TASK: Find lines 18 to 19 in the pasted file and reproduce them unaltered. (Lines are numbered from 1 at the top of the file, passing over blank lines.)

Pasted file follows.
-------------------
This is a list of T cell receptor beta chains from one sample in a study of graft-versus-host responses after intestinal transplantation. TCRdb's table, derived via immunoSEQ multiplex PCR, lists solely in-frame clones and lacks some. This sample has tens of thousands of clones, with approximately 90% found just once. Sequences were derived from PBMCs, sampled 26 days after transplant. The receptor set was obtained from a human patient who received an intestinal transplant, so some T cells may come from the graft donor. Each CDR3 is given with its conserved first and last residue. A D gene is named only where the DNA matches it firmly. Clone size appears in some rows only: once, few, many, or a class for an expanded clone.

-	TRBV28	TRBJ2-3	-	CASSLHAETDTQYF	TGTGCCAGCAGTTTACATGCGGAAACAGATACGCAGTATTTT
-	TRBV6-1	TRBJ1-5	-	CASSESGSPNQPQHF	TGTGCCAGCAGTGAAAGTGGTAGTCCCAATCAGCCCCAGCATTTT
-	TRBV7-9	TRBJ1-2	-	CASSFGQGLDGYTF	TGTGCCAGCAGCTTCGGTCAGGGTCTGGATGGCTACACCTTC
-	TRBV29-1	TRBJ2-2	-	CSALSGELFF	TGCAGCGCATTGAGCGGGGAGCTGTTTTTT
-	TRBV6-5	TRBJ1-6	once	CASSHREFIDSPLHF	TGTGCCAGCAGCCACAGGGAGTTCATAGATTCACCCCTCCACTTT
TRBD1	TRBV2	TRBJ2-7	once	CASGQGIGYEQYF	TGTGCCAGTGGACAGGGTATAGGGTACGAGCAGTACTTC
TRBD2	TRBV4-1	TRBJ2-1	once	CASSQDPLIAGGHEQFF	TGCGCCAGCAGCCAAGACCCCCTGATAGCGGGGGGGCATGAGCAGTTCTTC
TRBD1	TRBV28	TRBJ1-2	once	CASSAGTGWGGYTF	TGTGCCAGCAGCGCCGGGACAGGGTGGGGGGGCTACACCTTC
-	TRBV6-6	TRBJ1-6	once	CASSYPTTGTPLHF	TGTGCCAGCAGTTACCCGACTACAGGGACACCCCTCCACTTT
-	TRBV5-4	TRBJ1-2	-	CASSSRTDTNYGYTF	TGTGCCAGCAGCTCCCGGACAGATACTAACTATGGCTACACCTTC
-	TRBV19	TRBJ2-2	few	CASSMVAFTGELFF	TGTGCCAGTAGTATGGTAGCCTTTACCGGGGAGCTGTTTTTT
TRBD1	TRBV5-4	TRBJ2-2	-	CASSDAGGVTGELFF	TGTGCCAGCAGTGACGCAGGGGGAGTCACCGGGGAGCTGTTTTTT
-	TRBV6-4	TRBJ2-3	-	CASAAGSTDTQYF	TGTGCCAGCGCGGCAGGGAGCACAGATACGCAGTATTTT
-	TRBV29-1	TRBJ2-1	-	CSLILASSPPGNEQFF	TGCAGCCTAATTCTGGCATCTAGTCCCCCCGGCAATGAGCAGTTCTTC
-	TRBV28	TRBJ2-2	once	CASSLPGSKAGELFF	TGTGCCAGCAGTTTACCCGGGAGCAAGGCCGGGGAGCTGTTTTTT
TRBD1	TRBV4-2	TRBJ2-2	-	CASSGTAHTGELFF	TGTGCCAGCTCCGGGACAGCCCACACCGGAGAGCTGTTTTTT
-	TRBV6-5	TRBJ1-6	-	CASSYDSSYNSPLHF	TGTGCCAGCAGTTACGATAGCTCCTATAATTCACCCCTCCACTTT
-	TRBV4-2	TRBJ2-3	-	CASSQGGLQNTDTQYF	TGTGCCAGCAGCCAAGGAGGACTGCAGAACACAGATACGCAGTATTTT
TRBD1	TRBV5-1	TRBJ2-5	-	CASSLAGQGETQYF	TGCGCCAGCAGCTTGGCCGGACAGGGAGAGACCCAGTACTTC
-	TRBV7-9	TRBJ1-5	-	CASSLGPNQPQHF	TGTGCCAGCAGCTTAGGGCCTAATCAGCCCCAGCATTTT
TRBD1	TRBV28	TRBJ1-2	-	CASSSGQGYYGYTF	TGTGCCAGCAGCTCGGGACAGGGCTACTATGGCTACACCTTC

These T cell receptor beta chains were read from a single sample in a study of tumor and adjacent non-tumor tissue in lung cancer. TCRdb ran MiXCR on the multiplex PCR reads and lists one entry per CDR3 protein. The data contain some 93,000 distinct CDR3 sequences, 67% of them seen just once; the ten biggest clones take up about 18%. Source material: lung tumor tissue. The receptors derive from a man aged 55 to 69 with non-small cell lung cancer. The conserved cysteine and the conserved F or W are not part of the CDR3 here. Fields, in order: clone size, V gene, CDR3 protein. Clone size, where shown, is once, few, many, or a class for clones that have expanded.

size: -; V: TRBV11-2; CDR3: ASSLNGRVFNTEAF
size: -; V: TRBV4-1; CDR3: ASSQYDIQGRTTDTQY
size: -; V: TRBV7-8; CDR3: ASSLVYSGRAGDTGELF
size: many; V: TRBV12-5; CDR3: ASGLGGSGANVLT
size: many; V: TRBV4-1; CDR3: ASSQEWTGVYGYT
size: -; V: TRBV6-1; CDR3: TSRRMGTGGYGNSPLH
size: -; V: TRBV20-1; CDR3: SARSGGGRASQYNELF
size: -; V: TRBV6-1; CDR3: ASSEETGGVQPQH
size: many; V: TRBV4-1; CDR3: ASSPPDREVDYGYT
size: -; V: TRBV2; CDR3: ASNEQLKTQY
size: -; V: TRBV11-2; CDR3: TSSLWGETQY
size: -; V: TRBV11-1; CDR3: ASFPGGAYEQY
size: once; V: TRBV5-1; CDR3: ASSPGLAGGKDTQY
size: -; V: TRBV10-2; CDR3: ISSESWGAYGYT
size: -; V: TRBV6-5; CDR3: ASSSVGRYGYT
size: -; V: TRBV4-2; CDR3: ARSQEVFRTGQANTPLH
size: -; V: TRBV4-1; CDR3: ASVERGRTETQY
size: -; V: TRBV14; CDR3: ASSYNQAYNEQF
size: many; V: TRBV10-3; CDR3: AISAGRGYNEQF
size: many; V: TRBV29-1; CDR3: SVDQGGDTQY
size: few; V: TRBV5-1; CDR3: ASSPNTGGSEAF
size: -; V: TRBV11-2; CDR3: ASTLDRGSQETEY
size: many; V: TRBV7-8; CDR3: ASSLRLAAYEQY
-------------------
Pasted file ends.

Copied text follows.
-	TRBV6-5	TRBJ1-6	-	CASSYDSSYNSPLHF	TGTGCCAGCAGTTACGATAGCTCCTATAATTCACCCCTCCACTTT
-	TRBV4-2	TRBJ2-3	-	CASSQGGLQNTDTQYF	TGTGCCAGCAGCCAAGGAGGACTGCAGAACACAGATACGCAGTATTTT